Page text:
Marvin Olasky

Yesterday (Nov. 7): the 90th anniversary of Vladimir Lenin's Communist Revolution. Last week (Oct. 31): the 490th anniversary of the beginning of Martin Luther's Protestant Reformation. That numeral 4 indicates a key difference between the two: The 490 glorified God, while the 90 attempted to deify man -- and some men in particular.

Luther was a theological revolutionary but not a political one. In 1521, he wrote "A Sincere Admonition by Martin Luther to All Christians To Guard Against Insurrection and Rebellion." The following year, as political unrest intensified, Luther preached about effecting change through patience, charity and reliance on God's word rather than violence. He portrayed the devil enjoying religiously based class warfare: "He sits with folded arms behind the fire of hell, and says with malignant looks and frightful grin: 'Ah, how wise these madmen are to play my game! Let them go on; I shall reap the benefit.'"

When one of the madmen, Thomas Muntzer, led a communist uprising in 1524 and 1525, Luther argued that "the Gospel does not make goods common, except in the case of those who do of their own free will what the apostles and disciples did in Acts IV. They did not demand, as do our insane peasants in their raging, that the goods of others -- of a Pilate and a Herod -- should be common, but only their own goods."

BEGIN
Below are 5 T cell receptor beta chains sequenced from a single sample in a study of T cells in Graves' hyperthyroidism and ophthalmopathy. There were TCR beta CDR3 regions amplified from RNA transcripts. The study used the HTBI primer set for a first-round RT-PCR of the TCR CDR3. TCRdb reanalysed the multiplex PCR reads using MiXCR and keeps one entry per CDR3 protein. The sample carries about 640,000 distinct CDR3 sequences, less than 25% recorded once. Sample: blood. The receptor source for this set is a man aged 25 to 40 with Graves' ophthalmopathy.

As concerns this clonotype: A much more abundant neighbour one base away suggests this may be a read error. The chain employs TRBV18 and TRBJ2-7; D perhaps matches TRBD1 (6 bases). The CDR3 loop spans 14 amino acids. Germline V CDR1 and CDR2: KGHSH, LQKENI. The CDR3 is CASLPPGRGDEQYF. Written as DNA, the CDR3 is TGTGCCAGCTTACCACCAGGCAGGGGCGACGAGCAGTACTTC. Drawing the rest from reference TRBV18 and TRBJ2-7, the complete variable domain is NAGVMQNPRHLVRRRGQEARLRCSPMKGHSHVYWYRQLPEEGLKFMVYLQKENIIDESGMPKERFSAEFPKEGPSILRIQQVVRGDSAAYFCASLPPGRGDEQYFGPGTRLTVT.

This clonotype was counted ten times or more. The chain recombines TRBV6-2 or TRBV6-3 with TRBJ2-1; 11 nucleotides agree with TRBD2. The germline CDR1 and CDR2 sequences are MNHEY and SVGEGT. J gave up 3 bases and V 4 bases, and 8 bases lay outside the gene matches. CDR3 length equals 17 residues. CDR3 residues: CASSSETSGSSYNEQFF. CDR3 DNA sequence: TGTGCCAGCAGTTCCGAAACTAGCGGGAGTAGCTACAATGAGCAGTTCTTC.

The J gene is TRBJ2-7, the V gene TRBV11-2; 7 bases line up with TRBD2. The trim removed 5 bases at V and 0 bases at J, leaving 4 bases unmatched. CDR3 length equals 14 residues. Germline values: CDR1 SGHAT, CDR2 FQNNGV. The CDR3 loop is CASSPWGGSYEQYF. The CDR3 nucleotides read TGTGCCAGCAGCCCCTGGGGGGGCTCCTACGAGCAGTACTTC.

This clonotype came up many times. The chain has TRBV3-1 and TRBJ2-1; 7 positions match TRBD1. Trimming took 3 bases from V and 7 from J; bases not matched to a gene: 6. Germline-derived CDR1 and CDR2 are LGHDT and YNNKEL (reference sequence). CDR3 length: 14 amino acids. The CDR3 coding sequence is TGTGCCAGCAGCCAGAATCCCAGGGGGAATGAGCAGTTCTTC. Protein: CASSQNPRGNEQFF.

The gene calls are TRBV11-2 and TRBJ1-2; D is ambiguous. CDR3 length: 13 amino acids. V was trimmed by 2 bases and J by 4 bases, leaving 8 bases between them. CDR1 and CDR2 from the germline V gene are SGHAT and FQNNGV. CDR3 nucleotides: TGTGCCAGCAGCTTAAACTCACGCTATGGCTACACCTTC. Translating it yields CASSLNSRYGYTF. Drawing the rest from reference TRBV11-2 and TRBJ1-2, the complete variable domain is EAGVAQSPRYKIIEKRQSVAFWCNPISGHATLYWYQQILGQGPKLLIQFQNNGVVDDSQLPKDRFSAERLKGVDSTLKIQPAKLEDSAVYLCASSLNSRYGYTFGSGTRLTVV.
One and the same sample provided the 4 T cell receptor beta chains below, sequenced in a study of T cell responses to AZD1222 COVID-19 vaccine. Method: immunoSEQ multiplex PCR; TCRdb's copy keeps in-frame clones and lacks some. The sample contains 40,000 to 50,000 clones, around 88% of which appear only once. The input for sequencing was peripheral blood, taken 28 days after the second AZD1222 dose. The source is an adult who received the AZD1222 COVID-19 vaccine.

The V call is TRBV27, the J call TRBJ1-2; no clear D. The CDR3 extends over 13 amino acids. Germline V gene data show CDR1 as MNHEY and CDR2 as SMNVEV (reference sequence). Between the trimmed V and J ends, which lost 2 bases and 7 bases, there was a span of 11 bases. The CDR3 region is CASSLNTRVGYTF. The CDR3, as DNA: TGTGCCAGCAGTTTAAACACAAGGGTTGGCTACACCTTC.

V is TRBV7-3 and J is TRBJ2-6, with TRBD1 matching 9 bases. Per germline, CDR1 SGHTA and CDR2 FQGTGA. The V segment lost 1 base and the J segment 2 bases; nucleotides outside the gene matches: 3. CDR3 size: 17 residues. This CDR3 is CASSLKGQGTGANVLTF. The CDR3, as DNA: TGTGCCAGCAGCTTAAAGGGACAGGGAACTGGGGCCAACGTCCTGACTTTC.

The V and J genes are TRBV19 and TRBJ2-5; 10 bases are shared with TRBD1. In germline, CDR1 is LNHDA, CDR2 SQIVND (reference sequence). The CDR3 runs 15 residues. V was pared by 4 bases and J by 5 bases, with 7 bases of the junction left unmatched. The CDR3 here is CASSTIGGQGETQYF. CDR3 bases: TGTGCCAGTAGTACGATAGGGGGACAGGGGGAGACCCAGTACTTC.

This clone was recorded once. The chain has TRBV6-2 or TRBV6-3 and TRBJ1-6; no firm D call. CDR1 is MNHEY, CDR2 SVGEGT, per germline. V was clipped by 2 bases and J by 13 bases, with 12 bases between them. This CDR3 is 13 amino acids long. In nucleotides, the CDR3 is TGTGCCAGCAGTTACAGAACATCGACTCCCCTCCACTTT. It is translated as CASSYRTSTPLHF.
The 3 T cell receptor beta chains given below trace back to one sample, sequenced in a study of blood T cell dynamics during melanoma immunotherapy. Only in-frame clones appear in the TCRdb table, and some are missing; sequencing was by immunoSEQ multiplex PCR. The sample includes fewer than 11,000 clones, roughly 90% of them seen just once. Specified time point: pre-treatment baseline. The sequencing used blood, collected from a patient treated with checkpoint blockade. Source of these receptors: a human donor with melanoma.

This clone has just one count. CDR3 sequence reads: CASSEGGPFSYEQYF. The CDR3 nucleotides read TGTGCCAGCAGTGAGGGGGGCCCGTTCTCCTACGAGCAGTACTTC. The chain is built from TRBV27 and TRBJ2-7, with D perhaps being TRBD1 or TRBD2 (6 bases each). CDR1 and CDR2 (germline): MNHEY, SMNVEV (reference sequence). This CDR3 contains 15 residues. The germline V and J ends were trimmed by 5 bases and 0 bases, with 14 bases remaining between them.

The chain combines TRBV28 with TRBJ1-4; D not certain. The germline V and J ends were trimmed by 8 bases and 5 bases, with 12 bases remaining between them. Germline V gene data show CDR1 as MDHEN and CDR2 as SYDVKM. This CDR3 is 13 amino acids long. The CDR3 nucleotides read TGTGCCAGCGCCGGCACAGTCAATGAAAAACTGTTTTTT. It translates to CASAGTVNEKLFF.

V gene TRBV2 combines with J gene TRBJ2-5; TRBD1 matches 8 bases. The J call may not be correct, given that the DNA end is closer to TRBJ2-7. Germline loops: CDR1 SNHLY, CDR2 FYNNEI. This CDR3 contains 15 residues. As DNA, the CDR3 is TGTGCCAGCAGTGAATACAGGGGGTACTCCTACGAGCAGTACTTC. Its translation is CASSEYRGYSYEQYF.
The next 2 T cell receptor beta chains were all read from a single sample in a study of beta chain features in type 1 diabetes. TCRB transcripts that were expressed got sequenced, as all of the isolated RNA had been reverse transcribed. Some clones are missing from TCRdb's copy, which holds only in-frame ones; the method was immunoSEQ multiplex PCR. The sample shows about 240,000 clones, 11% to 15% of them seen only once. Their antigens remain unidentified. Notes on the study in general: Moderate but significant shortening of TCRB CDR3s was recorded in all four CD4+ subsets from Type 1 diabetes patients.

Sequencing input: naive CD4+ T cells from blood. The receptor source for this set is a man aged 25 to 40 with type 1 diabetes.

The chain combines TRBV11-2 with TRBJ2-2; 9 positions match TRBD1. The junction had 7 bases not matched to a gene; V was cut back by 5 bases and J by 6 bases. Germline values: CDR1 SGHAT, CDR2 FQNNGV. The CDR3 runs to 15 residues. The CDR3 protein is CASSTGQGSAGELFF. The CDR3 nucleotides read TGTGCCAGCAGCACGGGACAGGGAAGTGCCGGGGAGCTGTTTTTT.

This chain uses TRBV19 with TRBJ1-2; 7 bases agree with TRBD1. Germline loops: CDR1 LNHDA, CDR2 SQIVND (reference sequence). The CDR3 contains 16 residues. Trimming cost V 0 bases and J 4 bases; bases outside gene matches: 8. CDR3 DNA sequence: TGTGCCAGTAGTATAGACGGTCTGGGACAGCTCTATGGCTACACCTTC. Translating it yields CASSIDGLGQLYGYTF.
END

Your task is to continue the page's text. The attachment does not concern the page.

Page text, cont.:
For nearly five centuries, many Protestants have followed Luther's distinction. It's good for Christians to be charitable by voluntarily selling property they don't need to help those in need. But kissing up to envy by instituting government-forced theft is sleeping with Satan. Communism always works out poorly in practice because people work hardest when they get to keep for themselves and their families most of what they have earned. Those who provide valuable goods and services deserve their profits, and government should not seize it. Government can tax it, but countries prosper the most when taxes are low.

Why, when the historical evidence is so clear, does communism periodically rear its exceptionally ugly head, sometimes in profile as "Christian socialism" and sometimes in full-monty flare? Part of the appeal lies in the thrill of overturning God-given patterns of family and enterprise and substituting our own. Part is power seeking. Part is satanic.

It all comes back to the difference between 490 and 90. In his 1952 book, "Witness," Whittaker Chambers wrote that Communism "is not new. It is, in fact, man's second oldest faith. Its promise was whispered in the first days of the Creation under the Tree of the Knowledge of Good and Evil: 'Ye shall be as gods.' It is the great alternative faith of mankind. The Communist vision is the vision of Man without God."

Marvin Olasky

Marvin Olasky is editor-in-chief of the national news magazine World. For additional commentary by Marvin Olasky, visit
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